The modality in which surrogate partners work is called Surrogate Partner Therapy. This modality is used to address obstacles to physical and emotional intimacy that a client is unable to resolve through traditional therapy and requires the involvement of a partner. Clients’ presenting issues have commonly included sexual dysfunctions, lack of healthy intimate experiences, or traumatic history.

Masters and Johnson introduced the practice in their book Human Sexual Inadequacy, published in 1970. They believed that people could learn about sexual intimacy only by experiencing it. In their research, subjects that were partnered used these partners to aid in a series of exercises designed to help overcome sexual dysfunction. Unpartnered subjects were paired with “surrogates” who would take the place of a partner, work under the direction of a trained therapist, and act as a form of mentor for the client. In their research, all of the surrogates were women who were assigned to work with single men. Today, most surrogates are women, but a few are men.[1]The practice of Surrogate Partner Therapy reached its peak in the early 1980s with a few hundred surrogate partners practicing in the U.S. Since then, Surrogate Partner Therapy’s popularity declined but reentered social consciousness after the 2012 film The Sessions, which depicts one surrogate partner’s work with a disabled man. As of 2014, those practicing Surrogate Partner Therapy were still very few in number.[2]

BACA JUGA:   Monocular depth cues psychology gcse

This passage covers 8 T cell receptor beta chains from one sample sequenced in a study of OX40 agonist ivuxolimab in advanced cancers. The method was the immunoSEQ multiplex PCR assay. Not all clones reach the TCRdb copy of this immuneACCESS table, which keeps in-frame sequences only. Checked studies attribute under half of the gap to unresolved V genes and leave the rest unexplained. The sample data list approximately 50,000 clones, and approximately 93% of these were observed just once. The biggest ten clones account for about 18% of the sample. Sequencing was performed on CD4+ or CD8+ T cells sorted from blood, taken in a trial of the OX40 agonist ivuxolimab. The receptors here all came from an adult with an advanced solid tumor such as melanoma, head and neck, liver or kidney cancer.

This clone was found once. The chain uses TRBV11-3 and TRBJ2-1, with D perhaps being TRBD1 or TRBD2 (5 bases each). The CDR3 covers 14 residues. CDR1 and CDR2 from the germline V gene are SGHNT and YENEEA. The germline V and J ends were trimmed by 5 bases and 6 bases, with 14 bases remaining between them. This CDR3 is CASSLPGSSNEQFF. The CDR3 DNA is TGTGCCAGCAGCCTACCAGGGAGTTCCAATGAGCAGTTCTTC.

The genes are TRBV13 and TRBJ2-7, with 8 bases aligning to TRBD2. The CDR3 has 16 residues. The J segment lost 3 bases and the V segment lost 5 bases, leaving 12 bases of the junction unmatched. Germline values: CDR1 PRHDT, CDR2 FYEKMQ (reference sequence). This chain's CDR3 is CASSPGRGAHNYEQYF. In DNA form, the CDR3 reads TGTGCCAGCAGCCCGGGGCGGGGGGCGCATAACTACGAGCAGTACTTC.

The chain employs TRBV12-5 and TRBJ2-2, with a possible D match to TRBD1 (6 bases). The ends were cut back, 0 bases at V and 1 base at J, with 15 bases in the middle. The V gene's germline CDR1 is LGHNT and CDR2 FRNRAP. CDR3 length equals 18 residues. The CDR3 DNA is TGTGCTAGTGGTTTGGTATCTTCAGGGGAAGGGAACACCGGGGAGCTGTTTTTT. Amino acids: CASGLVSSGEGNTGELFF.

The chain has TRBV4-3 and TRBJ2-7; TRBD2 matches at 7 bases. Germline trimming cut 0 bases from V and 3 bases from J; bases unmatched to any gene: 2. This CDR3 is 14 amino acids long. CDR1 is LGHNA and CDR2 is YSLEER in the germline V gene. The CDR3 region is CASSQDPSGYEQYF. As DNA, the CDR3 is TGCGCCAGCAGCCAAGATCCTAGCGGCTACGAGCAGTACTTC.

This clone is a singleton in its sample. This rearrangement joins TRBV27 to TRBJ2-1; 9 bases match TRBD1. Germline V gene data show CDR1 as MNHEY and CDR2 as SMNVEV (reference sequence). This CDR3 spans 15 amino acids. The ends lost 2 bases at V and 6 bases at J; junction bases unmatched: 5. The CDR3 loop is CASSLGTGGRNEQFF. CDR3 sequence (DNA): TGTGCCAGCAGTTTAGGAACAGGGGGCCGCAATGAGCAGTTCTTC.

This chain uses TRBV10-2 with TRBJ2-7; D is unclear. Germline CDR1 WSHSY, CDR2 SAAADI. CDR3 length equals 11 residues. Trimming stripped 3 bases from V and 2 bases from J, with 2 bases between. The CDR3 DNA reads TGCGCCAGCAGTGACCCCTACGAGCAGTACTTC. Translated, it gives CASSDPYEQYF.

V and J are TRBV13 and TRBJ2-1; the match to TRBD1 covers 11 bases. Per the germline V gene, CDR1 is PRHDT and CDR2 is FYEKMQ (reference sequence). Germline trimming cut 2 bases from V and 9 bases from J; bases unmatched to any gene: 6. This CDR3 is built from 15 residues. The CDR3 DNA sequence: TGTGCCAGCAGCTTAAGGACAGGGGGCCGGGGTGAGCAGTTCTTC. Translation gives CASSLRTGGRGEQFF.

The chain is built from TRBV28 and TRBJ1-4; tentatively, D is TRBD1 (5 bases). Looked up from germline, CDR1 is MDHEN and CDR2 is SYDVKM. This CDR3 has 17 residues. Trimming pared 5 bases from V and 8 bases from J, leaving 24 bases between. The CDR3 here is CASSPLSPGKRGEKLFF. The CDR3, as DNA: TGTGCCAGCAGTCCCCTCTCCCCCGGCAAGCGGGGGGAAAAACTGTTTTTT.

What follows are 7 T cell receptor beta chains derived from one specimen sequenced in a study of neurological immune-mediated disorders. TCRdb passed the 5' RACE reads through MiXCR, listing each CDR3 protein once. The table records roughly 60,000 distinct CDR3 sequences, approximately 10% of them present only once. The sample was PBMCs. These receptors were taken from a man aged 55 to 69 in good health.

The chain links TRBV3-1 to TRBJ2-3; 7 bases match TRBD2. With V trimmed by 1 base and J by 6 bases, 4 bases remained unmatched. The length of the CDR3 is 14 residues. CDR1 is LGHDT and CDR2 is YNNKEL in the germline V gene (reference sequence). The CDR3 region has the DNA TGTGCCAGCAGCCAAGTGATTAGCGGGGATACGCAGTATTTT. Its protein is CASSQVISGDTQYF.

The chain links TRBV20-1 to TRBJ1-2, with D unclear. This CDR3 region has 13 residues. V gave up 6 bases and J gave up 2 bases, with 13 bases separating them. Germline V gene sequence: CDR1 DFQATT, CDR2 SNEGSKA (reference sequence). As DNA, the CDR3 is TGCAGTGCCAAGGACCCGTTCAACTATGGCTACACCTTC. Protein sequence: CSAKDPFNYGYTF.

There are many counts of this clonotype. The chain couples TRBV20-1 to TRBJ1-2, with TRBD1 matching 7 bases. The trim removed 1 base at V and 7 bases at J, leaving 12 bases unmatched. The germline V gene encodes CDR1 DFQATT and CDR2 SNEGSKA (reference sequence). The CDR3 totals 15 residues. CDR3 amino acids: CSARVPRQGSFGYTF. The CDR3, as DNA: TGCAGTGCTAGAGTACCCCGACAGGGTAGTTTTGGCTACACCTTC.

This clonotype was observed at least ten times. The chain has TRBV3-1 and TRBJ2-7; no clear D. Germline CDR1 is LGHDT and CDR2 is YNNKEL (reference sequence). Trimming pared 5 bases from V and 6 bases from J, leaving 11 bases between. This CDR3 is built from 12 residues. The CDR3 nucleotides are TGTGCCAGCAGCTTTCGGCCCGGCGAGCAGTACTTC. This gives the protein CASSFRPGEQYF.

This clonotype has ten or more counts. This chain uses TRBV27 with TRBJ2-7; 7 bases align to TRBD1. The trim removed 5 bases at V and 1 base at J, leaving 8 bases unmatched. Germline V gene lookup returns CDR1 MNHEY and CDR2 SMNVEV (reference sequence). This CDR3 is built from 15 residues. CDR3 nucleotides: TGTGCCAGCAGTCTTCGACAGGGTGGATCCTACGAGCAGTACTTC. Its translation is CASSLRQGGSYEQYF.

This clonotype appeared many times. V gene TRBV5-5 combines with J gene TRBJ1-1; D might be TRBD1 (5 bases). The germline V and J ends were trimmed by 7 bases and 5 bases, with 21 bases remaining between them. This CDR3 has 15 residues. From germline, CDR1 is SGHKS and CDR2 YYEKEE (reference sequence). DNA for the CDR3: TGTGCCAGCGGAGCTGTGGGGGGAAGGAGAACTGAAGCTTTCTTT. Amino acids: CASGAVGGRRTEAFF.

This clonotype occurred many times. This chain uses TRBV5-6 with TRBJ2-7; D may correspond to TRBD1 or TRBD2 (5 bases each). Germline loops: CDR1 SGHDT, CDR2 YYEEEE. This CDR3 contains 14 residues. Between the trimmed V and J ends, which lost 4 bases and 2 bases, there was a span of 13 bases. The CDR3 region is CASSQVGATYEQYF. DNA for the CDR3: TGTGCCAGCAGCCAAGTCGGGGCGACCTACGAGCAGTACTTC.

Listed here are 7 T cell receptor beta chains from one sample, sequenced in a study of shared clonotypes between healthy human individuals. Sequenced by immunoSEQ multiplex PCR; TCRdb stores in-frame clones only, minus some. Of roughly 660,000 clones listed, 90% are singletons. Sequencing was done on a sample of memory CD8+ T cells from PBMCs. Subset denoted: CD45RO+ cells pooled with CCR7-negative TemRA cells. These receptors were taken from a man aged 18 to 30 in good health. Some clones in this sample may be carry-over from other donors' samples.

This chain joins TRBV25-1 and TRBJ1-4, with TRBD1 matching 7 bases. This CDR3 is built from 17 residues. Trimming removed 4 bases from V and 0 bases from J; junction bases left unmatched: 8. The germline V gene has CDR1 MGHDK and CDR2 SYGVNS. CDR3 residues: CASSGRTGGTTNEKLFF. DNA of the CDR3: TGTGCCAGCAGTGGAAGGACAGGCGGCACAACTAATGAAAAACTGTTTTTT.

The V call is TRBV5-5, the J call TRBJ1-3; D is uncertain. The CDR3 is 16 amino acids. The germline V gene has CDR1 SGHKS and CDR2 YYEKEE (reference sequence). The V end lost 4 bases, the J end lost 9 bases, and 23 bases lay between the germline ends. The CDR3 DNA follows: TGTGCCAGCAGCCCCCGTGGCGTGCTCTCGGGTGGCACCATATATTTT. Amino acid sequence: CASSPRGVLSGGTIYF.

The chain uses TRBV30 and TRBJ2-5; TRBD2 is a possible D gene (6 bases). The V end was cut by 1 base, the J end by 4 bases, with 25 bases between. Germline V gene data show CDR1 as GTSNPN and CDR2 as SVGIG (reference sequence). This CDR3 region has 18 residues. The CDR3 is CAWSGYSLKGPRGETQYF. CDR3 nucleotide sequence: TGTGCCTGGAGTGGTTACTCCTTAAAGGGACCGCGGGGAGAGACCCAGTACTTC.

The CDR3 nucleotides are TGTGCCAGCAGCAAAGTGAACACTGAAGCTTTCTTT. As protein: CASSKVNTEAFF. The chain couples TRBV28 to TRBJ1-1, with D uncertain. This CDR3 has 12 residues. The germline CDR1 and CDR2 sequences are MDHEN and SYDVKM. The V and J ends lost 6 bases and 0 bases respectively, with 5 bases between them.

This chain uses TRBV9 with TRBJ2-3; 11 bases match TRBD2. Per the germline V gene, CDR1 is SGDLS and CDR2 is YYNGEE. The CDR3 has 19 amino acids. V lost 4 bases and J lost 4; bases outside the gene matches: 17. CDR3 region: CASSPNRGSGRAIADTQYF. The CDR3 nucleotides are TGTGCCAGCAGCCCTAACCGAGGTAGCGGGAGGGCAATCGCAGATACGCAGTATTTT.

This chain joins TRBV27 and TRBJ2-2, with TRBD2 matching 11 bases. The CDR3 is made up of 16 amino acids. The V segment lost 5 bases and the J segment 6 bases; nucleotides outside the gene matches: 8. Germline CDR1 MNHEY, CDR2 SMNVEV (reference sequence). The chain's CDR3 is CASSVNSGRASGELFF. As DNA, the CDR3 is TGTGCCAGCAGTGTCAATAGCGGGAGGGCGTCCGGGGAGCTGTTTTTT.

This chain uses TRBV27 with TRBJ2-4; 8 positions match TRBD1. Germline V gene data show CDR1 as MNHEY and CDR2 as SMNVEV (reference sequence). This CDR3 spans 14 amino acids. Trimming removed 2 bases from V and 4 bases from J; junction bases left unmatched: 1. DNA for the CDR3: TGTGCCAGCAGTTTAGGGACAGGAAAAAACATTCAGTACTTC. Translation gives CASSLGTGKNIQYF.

There are people who have experienced a change in sexual lifestyle due to an acquired disability (accident, paralysis, disease, trauma), and a surrogate can help them explore and develop sexual potential.[5] The causes of sexual concerns are numerous and the methods a surrogate might use to help improve a client’s sexual life are varied.

The course of this therapy involves continued communication with both the therapist and the Surrogate Partner. The therapist is responsible for addressing the client’s concerns and helping them explore ways to overcome their sexual problems through talk therapy. If the therapist and client deem it necessary that they need additional assistance, they can explore the option of working with a Sexual Surrogate Partner. Therapists are limited only to talk therapy, which is why a Surrogate Partner can be beneficial in helping address the client’s concerns through exposure therapy, with no limitations of touch. The therapist is responsible for relaying critical information and treatment goals to the Surrogate Partner for the meeting with the client, so that they may fully address their concerns during the interaction. The therapist, surrogate partner, and client work together to create their course of a treatment plan, the interaction between the client and the Surrogate Partner is essentially for the client to practice what they’ve learned with their therapist through talk therapy.